Your Taxes: Will taxes save the world currency system?

A Tobin tax would presumably be a deductible expense, and Israeli taxes on short-term bonds will presumably be creditable by many foreign investors against taxes in their home country.

Calculator (photo credit: Thinkstock/Imagebank)
(photo credit: Thinkstock/Imagebank)
The world currency system is not in great shape. The US dollar is in the doldrums, and the euro is fighting for survival, because too many European Union member states are too indebted.
While we all wait for a solution, it emerges that EU governments disagree about an EU Commission proposal to raise money by making the bad guys pay more tax. Who are they?
Make the guilty pay
On September 28, the EU Commission reported: “The financial sector played a role in the origins of the economic crisis. Governments and European citizens at large have borne the cost of massive taxpayerfunded bailouts to support the financial sector. Furthermore, the sector is currently under-taxed by comparison to other sectors.”
EU governments and their policies are not mentioned.
Now that we know whose fault it apparently is, what does the EU Commission propose? The answer is a “Financial Transaction Tax” in all the 27 member states of the EU. The tax would be levied on all transactions on financial instruments between financial institutions when at least one party to the transaction is located in the EU. The exchange of shares and bonds would be taxed at a rate of 0.1 percent, and derivative contracts would be taxed at a rate of 0.01%. The tax would aim at covering 85% of the transactions that take place between financial institutions.
The tax would not apply to the transactions typically undertaken by retail banks in their relations with private households or businesses, except when they relate to the sale or purchase of bonds or shares. For instance, for a purchase of shares valued at 10,000 euros, the bank could pass on a charge 10 euros, which the EU Commission believes is not excessive.
The definition of a financial institution in the EU Commission’s proposal is wide and includes investment firms, organized markets, credit institutions, insurance companies, collective investment undertakings and their managers, alternative investment funds (such as hedge funds), financial leasing companies and special-purpose entities.
What are the implications?
This tax is generally known as a “Tobin tax,” in honor of the economist James Tobin, who first proposed a similar tax as a way of dampening currency speculation.
According to the EU Commission, this tax could approximately raise 57 billion euros every year.
The Commission proposes that the tax should come into effect starting January 1, 2014.
The financial transaction tax at EU level would apparently strengthen the EU’s position to promote common rules for the introduction of such a tax at global level, notably through the G-20.
The revenues of the tax would be shared between the EU and the member states. Part of the tax would be used as an EU own resource, which would partly reduce national contributions.
Member states might decide to increase the part of the revenues by taxing financial transactions at a higher rate.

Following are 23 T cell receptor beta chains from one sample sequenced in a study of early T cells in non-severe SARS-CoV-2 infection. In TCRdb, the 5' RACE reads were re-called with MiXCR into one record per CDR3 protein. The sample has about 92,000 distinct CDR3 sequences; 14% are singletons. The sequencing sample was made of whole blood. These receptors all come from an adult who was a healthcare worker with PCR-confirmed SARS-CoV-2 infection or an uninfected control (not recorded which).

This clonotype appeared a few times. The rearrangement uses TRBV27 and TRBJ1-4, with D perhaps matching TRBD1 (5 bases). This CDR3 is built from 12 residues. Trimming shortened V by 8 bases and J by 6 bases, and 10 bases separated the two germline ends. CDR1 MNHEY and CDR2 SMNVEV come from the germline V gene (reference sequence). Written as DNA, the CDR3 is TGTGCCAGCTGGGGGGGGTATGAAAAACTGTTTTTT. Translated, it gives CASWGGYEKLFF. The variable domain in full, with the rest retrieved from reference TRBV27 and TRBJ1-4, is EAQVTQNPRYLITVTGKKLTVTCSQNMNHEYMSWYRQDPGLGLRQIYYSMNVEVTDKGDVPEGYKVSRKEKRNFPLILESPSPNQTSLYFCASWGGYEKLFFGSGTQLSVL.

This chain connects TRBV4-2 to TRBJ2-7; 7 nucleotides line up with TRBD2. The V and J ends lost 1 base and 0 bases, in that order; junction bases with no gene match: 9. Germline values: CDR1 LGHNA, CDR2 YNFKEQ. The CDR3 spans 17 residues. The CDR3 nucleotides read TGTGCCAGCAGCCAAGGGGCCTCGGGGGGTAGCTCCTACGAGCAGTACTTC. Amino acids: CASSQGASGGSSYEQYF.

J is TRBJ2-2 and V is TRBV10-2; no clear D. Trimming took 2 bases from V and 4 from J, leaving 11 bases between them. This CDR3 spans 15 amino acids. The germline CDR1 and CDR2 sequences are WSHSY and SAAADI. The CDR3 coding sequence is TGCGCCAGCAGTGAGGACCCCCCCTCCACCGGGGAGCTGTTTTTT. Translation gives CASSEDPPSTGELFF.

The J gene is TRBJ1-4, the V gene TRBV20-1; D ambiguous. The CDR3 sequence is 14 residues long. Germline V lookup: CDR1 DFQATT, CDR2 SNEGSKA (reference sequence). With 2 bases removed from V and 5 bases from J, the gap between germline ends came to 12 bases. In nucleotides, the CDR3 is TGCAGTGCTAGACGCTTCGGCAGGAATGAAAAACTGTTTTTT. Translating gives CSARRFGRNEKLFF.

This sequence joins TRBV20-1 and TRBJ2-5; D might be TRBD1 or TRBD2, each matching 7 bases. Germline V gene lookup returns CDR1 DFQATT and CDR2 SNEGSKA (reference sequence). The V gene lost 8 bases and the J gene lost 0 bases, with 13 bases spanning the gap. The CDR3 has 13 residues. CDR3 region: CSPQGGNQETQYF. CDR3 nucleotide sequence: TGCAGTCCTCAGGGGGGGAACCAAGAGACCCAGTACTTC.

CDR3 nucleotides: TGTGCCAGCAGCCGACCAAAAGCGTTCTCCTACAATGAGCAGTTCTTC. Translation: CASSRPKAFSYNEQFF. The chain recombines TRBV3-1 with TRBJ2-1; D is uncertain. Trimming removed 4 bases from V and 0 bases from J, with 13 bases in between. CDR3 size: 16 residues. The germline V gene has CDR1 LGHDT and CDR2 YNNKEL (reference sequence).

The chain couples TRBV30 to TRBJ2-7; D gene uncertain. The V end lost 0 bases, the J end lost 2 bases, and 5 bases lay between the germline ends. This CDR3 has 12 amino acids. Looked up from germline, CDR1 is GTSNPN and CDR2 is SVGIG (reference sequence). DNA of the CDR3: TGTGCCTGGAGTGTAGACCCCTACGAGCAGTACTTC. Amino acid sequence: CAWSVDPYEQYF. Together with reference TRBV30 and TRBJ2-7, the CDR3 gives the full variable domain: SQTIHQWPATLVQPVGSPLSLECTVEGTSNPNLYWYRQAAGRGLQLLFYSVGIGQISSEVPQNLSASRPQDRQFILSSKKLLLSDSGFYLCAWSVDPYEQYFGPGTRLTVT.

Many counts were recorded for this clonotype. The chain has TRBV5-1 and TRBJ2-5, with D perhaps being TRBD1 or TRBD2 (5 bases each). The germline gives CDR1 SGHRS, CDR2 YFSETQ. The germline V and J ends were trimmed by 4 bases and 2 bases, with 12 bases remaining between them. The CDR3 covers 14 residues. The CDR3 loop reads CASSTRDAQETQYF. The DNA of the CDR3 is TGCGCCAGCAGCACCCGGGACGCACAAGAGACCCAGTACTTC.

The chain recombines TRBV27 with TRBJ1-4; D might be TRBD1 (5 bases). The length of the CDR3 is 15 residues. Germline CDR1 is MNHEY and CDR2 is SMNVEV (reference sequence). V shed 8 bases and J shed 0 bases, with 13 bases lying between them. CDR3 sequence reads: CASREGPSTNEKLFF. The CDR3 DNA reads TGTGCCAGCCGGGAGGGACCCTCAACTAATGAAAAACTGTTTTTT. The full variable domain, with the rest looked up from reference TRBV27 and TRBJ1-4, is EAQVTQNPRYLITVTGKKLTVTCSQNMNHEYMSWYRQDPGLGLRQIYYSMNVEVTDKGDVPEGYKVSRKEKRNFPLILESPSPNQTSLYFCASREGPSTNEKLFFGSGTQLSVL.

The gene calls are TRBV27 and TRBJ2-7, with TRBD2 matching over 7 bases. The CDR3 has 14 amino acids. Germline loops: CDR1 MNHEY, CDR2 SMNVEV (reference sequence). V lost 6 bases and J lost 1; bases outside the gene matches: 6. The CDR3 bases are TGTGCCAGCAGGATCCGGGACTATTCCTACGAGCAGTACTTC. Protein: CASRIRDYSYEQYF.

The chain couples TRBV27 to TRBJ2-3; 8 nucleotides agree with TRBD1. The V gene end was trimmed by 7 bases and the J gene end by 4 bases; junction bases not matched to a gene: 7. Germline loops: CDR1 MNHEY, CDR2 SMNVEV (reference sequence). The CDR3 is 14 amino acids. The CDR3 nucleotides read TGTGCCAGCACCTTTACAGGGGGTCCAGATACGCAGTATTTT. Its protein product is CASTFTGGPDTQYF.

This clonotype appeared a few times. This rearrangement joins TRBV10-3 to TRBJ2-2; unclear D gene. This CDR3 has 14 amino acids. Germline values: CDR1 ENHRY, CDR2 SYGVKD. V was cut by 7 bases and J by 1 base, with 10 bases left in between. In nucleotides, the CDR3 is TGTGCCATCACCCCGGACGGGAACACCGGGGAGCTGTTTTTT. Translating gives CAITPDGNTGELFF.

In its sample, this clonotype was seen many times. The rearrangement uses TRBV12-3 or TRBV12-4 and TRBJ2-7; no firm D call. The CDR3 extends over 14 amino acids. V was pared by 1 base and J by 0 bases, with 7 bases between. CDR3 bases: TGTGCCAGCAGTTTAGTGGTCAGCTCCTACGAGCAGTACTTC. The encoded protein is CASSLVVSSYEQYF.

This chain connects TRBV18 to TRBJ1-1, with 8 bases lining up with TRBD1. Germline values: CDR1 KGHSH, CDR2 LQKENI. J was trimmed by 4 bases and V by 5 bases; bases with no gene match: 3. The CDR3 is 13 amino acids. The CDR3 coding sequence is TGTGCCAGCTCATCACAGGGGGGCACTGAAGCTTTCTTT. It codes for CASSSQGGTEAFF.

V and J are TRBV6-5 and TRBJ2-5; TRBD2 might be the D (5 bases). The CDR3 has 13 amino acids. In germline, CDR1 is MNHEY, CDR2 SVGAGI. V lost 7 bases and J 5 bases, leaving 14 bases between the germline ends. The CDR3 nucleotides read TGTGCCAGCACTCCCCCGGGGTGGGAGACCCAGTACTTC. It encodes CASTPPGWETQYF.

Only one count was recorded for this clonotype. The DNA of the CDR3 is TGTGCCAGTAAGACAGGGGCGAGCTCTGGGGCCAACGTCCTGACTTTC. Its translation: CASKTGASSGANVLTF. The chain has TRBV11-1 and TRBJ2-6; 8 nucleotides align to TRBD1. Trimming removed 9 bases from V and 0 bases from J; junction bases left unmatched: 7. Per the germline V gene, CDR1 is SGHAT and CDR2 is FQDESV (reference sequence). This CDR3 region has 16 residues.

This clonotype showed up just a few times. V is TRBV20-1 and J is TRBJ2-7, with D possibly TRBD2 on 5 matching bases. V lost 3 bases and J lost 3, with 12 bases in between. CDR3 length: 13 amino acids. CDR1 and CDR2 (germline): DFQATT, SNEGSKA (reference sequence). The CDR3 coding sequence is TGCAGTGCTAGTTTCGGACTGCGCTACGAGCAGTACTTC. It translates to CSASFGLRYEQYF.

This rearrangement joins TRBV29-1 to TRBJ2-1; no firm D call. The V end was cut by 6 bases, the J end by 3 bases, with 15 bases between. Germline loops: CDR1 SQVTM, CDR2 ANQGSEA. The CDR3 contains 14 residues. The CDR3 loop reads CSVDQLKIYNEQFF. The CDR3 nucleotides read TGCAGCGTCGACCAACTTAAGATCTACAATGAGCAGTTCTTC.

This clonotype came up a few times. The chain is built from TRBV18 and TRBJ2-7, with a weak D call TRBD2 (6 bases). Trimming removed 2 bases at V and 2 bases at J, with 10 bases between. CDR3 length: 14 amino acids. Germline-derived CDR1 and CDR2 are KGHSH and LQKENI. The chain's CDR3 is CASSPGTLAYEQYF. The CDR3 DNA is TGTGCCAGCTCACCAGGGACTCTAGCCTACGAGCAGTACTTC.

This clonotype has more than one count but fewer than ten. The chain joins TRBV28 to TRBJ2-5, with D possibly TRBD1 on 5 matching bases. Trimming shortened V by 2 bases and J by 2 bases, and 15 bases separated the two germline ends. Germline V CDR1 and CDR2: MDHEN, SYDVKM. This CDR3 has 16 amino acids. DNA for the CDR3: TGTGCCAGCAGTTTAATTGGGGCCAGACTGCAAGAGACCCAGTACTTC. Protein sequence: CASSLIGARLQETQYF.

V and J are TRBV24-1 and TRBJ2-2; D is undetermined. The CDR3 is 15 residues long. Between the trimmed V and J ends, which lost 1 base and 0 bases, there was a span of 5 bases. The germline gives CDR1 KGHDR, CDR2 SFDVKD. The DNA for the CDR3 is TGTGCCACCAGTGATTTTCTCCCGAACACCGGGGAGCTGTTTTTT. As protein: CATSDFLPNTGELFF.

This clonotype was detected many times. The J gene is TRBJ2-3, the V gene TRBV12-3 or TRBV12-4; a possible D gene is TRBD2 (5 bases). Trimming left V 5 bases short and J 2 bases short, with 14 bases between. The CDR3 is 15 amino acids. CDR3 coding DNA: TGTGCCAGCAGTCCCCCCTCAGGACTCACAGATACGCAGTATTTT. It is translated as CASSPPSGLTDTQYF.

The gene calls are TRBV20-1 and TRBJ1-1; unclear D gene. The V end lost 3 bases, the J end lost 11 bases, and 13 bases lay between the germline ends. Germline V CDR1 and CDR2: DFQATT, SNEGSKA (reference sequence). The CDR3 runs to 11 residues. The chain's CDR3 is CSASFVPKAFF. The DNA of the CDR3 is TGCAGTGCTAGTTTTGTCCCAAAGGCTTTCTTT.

What’s wrong with such a tax?
First, the tax may encourage investors and others to head for markets with no such tax; for example, in the US, Switzerland, Asia and elsewhere. Consequently, the UK government and others have turned down the idea of a Tobin tax.
Second, the idea has been tried out in Latin American countries.
Anecdotal evidence suggests that such a tax on transactions pushes some parties into conducting transactions outside the banking system.
Third, 57 billion euros won’t go far in reducing budget deficits in the EU.
Fourth, the proposed effective date of January 1, 2014, is too far into the future. EU governments are under pressure to fix the Euro now.
And in Israel?
Surprisingly, the new Israeli shekel has the opposite problem of the euro and the dollar: it has risen steadily in recent months. Israel is a member of the OECD, and the Shekel is a fully convertible currency, but the shekel is unlikely to become a global reserve currency any time soon.
Nevertheless, a strong shekel is not good for Israeli exports.
It seems that when foreign investors snap up shekels, they often invest them in Israeli government short-term publicly traded debt known as Makam bonds.
Consequently, Amendment 186 to the Income Tax Ordinance has just been enacted. It withdraws the exemption from Israeli capitalgains tax normally applicable to foreign-resident investors if they invest in Makams with a maturity of no more than 13 months, or Makam futures and sell them on or after December 15, 2011 (after buying them before that date or within two years after then).
This follows earlier regulations that repealed other exemptions, including an exemption for interest, discount premiums and indexation derived by foreign investors in Makams with a maturity not exceeding 13 months, commencing July 7, 2011.
Concluding remarks
It is unclear whether currency investors are really swayed by tax considerations. A Tobin tax would presumably be a deductible expense, and Israeli taxes on short-term bonds will presumably be creditable by many foreign investors against taxes in their home country. Other macroeconomic tools are still needed, including prudent monetary and spending policies.
As always, consult experienced tax advisers in each country at an early stage in specific cases.
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Leon Harris is a certified public accountant and tax specialist at Harris Consulting & Tax Ltd.